Closer Encounters: Leveraging WPA & gmLI to Identify Potential Closers

Closer Encounters: Leveraging WPA & gmLI to Identify Potential Closers

This article is part of our Closer Encounters series.

With 10 percent of the 2022 season in the books, let's go division by division and review team leaders for a handful statistics I regularly monitor for relief pitchers. A few are your basic pitching categories like saves, holds and K/9, but I also like to look at win probability added (WPA) and leverage index (LI). FanGraphs' Sabermetrics Library offers more detailed explanations on WPA and LI, but in short:

  • WPA - measures how important your performance was to your team winning
  • gmLI - one iteration of LI that captures a pitcher's average LI upon entering a game

These stats are not gospel when it comes to evaluating closers, but they can often help identify potential closers in waiting. I leverage this information in combination with our Closer Grid when updating team closer hierarchies and closer-in-waiting rankings.

The statistics you'll find in the tables below are through April 25, using data from FanGraphs' 2022 pitching leaderboard. I filtered by team and by "Relievers" and pulled WPA and gmLI statistics from the Win Probability tab. Just keep in mind the season is still young and the average relief pitcher has only made 4.8 appearances. The league leaders among relievers have made nine appearances, but many are still working under very small samples.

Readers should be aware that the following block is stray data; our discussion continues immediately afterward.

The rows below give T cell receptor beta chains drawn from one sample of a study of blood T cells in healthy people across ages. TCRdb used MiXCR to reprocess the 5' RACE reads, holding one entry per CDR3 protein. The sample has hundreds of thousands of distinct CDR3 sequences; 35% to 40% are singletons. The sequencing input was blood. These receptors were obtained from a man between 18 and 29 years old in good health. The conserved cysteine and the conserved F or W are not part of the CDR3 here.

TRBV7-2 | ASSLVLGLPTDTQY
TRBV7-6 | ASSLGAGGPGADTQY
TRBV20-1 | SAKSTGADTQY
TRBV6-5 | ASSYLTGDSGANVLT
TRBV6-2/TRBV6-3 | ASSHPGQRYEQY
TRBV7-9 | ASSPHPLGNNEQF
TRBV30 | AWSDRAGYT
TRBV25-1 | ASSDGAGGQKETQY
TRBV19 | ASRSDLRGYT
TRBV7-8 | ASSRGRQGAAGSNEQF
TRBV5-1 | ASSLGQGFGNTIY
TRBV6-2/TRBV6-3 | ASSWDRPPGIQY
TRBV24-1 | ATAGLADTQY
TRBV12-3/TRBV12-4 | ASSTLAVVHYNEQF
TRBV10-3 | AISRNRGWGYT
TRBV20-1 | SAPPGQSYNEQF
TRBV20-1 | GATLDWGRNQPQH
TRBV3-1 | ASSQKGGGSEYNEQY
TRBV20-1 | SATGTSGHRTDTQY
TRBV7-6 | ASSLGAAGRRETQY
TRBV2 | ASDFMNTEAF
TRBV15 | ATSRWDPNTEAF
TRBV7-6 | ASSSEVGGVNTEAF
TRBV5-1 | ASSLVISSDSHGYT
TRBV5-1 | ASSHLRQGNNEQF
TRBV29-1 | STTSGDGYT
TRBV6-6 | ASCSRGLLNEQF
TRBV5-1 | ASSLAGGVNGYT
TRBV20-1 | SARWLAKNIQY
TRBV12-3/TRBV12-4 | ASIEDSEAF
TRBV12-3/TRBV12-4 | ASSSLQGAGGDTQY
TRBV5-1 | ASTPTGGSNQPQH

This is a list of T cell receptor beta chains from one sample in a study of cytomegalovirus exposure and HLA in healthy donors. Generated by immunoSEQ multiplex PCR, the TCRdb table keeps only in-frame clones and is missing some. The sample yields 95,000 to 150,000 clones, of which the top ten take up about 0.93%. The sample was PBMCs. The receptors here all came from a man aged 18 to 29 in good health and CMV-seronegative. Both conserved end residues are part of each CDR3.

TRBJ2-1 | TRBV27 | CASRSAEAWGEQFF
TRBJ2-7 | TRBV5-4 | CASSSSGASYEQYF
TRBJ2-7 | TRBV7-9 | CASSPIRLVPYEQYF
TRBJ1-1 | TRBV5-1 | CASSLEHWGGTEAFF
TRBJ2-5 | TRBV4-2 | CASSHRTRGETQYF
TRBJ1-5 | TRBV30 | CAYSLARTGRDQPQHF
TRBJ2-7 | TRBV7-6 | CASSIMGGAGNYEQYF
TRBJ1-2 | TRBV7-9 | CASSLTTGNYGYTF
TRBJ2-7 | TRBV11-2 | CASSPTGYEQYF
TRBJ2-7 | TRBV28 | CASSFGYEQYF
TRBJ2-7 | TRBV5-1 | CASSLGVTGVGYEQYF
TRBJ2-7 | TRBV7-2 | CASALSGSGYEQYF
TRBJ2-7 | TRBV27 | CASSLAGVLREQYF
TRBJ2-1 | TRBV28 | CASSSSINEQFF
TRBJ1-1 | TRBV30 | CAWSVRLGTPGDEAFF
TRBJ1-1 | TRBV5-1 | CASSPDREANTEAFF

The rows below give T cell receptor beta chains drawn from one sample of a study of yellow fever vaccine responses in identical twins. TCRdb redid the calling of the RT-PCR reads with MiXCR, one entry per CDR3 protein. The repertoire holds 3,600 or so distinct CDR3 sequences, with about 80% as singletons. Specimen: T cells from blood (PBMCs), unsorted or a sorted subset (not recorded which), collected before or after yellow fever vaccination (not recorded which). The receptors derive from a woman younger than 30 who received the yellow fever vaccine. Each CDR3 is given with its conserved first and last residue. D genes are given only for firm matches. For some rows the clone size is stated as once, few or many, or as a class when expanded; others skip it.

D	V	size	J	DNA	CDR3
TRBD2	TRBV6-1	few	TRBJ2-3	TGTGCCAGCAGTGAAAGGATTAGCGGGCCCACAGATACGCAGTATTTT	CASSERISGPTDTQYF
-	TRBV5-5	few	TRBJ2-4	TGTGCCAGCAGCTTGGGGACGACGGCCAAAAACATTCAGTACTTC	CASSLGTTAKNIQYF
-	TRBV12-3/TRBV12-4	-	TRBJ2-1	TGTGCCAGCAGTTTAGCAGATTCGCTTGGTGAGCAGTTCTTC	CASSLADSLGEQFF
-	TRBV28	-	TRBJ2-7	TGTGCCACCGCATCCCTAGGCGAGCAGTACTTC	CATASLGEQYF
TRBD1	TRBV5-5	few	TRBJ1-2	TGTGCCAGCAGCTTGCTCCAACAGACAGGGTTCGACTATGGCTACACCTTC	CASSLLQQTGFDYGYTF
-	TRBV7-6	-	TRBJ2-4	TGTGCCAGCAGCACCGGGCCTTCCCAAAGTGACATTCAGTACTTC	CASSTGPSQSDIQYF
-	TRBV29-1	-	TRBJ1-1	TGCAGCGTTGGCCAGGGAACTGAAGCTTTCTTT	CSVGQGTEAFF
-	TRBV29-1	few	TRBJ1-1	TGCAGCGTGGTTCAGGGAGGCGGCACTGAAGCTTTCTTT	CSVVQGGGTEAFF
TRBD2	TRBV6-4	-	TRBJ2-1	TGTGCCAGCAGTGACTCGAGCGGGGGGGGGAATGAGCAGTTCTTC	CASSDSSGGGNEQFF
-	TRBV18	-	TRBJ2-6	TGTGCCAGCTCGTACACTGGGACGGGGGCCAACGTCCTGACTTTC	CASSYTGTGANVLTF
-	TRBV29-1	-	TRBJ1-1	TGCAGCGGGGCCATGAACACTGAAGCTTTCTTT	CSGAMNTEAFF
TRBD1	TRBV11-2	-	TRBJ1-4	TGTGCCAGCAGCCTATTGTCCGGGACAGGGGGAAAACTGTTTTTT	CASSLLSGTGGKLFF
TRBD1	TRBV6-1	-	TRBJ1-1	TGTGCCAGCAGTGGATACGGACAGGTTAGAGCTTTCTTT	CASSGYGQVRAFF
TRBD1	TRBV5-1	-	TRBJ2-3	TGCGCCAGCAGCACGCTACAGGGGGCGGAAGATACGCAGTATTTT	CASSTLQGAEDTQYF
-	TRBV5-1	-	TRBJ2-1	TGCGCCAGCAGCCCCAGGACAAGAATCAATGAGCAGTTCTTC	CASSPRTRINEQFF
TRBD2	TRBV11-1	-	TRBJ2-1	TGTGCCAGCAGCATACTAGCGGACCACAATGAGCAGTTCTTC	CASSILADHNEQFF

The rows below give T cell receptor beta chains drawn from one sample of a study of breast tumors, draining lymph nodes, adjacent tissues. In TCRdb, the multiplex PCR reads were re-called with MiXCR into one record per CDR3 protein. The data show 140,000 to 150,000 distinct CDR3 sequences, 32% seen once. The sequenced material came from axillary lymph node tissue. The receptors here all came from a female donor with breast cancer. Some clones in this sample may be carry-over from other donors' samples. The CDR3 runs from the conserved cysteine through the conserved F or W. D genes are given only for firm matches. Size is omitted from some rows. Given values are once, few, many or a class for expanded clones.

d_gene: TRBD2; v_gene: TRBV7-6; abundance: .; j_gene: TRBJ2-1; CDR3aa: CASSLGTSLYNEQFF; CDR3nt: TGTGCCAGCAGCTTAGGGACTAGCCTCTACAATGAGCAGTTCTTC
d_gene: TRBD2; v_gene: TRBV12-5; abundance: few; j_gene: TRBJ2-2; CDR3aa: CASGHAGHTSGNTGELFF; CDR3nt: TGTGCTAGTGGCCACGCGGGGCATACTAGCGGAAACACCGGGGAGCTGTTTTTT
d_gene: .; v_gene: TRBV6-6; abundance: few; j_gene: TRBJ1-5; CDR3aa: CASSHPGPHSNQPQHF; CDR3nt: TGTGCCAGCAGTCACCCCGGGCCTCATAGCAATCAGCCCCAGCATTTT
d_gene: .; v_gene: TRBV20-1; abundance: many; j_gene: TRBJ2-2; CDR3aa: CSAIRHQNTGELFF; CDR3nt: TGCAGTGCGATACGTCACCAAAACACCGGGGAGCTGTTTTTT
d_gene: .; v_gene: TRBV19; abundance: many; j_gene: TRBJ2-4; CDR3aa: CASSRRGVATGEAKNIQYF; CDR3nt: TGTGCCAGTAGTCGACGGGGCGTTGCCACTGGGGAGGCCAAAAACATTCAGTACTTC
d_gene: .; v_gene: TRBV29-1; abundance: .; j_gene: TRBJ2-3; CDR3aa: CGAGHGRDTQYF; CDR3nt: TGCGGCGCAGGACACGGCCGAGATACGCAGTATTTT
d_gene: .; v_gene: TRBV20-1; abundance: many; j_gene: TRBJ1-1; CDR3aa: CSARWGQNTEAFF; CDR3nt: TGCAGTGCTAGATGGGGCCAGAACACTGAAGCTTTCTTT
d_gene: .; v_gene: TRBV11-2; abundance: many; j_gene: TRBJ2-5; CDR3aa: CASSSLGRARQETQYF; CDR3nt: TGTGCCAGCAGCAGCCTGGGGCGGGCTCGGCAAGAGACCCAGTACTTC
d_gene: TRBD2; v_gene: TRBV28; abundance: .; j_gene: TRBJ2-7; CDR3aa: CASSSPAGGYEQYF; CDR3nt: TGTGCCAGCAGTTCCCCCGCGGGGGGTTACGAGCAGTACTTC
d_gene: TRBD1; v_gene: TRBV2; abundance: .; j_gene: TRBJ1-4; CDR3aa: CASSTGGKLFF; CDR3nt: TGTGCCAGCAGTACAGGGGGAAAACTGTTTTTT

AL East

Team

Saves Leader

Holds Leader

K/9 Leader

gmLI Leader

WPA Leader

BAL

Jorge Lopez (4)

Dillon Tate (3)

Jorge Lopez (13.0)

Jorge Lopez (2.64)

Dillon Tate (0.51)

BOS

4 tied (1)

Jake Diekman (5)

Jake Diekman

With 10 percent of the 2022 season in the books, let's go division by division and review team leaders for a handful statistics I regularly monitor for relief pitchers. A few are your basic pitching categories like saves, holds and K/9, but I also like to look at win probability added (WPA) and leverage index (LI). FanGraphs' Sabermetrics Library offers more detailed explanations on WPA and LI, but in short:

  • WPA - measures how important your performance was to your team winning
  • gmLI - one iteration of LI that captures a pitcher's average LI upon entering a game

These stats are not gospel when it comes to evaluating closers, but they can often help identify potential closers in waiting. I leverage this information in combination with our Closer Grid when updating team closer hierarchies and closer-in-waiting rankings.